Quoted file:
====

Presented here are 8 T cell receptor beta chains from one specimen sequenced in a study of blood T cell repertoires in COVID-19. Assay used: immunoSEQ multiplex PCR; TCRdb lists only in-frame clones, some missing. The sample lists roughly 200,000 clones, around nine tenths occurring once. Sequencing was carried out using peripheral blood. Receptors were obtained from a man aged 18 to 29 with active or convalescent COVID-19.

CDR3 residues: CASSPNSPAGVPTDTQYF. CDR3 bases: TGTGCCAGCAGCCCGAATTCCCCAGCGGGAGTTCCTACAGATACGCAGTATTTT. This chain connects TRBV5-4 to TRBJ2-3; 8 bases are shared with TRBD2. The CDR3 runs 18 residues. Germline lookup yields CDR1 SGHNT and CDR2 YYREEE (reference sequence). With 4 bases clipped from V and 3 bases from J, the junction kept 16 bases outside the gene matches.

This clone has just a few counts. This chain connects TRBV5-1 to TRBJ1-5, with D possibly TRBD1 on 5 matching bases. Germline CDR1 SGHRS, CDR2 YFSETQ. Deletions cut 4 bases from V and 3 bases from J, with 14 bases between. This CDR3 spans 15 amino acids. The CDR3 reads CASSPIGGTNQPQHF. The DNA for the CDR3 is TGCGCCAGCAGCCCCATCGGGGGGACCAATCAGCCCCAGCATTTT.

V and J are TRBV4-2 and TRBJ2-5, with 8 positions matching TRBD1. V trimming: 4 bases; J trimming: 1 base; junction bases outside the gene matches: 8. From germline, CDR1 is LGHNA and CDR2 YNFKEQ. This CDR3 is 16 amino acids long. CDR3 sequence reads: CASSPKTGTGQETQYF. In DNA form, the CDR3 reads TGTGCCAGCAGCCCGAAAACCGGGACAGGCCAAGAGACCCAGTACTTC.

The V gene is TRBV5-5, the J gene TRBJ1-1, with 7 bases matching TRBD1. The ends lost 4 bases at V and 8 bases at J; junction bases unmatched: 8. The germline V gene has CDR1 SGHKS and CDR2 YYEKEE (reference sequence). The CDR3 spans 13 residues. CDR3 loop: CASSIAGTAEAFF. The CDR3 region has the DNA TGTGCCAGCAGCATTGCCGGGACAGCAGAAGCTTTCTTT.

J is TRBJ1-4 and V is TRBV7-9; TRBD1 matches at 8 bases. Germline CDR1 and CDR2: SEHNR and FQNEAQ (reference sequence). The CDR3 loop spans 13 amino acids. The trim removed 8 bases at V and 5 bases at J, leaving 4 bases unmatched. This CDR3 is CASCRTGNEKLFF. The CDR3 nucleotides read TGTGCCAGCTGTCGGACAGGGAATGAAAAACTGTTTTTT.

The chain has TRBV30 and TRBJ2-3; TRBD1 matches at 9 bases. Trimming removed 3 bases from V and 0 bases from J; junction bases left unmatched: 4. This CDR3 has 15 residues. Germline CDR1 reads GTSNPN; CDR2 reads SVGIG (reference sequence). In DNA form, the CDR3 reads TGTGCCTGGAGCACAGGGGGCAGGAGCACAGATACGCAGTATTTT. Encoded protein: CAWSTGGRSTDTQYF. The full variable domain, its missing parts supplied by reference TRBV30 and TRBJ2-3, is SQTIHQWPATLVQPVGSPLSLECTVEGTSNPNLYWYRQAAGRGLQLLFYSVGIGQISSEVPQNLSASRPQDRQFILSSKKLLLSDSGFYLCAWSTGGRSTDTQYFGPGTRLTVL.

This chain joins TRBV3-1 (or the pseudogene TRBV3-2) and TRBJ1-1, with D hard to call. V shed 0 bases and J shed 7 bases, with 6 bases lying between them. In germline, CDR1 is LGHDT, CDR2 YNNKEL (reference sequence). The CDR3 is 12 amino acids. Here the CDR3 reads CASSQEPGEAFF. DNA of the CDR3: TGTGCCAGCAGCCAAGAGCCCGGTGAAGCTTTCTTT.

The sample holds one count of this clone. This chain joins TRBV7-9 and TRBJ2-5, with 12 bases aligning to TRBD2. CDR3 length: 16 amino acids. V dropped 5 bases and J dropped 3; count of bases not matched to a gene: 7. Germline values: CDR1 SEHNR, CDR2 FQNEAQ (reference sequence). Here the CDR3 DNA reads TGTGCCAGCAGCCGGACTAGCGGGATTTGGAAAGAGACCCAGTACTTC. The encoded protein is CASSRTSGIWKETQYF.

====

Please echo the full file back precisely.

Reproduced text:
Presented here are 8 T cell receptor beta chains from one specimen sequenced in a study of blood T cell repertoires in COVID-19. Assay used: immunoSEQ multiplex PCR; TCRdb lists only in-frame clones, some missing. The sample lists roughly 200,000 clones, around nine tenths occurring once. Sequencing was carried out using peripheral blood. Receptors were obtained from a man aged 18 to 29 with active or convalescent COVID-19.

CDR3 residues: CASSPNSPAGVPTDTQYF. CDR3 bases: TGTGCCAGCAGCCCGAATTCCCCAGCGGGAGTTCCTACAGATACGCAGTATTTT. This chain connects TRBV5-4 to TRBJ2-3; 8 bases are shared with TRBD2. The CDR3 runs 18 residues. Germline lookup yields CDR1 SGHNT and CDR2 YYREEE (reference sequence). With 4 bases clipped from V and 3 bases from J, the junction kept 16 bases outside the gene matches.

This clone has just a few counts. This chain connects TRBV5-1 to TRBJ1-5, with D possibly TRBD1 on 5 matching bases. Germline CDR1 SGHRS, CDR2 YFSETQ. Deletions cut 4 bases from V and 3 bases from J, with 14 bases between. This CDR3 spans 15 amino acids. The CDR3 reads CASSPIGGTNQPQHF. The DNA for the CDR3 is TGCGCCAGCAGCCCCATCGGGGGGACCAATCAGCCCCAGCATTTT.

V and J are TRBV4-2 and TRBJ2-5, with 8 positions matching TRBD1. V trimming: 4 bases; J trimming: 1 base; junction bases outside the gene matches: 8. From germline, CDR1 is LGHNA and CDR2 YNFKEQ. This CDR3 is 16 amino acids long. CDR3 sequence reads: CASSPKTGTGQETQYF. In DNA form, the CDR3 reads TGTGCCAGCAGCCCGAAAACCGGGACAGGCCAAGAGACCCAGTACTTC.

The V gene is TRBV5-5, the J gene TRBJ1-1, with 7 bases matching TRBD1. The ends lost 4 bases at V and 8 bases at J; junction bases unmatched: 8. The germline V gene has CDR1 SGHKS and CDR2 YYEKEE (reference sequence). The CDR3 spans 13 residues. CDR3 loop: CASSIAGTAEAFF. The CDR3 region has the DNA TGTGCCAGCAGCATTGCCGGGACAGCAGAAGCTTTCTTT.

J is TRBJ1-4 and V is TRBV7-9; TRBD1 matches at 8 bases. Germline CDR1 and CDR2: SEHNR and FQNEAQ (reference sequence). The CDR3 loop spans 13 amino acids. The trim removed 8 bases at V and 5 bases at J, leaving 4 bases unmatched. This CDR3 is CASCRTGNEKLFF. The CDR3 nucleotides read TGTGCCAGCTGTCGGACAGGGAATGAAAAACTGTTTTTT.

The chain has TRBV30 and TRBJ2-3; TRBD1 matches at 9 bases. Trimming removed 3 bases from V and 0 bases from J; junction bases left unmatched: 4. This CDR3 has 15 residues. Germline CDR1 reads GTSNPN; CDR2 reads SVGIG (reference sequence). In DNA form, the CDR3 reads TGTGCCTGGAGCACAGGGGGCAGGAGCACAGATACGCAGTATTTT. Encoded protein: CAWSTGGRSTDTQYF. The full variable domain, its missing parts supplied by reference TRBV30 and TRBJ2-3, is SQTIHQWPATLVQPVGSPLSLECTVEGTSNPNLYWYRQAAGRGLQLLFYSVGIGQISSEVPQNLSASRPQDRQFILSSKKLLLSDSGFYLCAWSTGGRSTDTQYFGPGTRLTVL.

This chain joins TRBV3-1 (or the pseudogene TRBV3-2) and TRBJ1-1, with D hard to call. V shed 0 bases and J shed 7 bases, with 6 bases lying between them. In germline, CDR1 is LGHDT, CDR2 YNNKEL (reference sequence). The CDR3 is 12 amino acids. Here the CDR3 reads CASSQEPGEAFF. DNA of the CDR3: TGTGCCAGCAGCCAAGAGCCCGGTGAAGCTTTCTTT.

The sample holds one count of this clone. This chain joins TRBV7-9 and TRBJ2-5, with 12 bases aligning to TRBD2. CDR3 length: 16 amino acids. V dropped 5 bases and J dropped 3; count of bases not matched to a gene: 7. Germline values: CDR1 SEHNR, CDR2 FQNEAQ (reference sequence). Here the CDR3 DNA reads TGTGCCAGCAGCCGGACTAGCGGGATTTGGAAAGAGACCCAGTACTTC. The encoded protein is CASSRTSGIWKETQYF.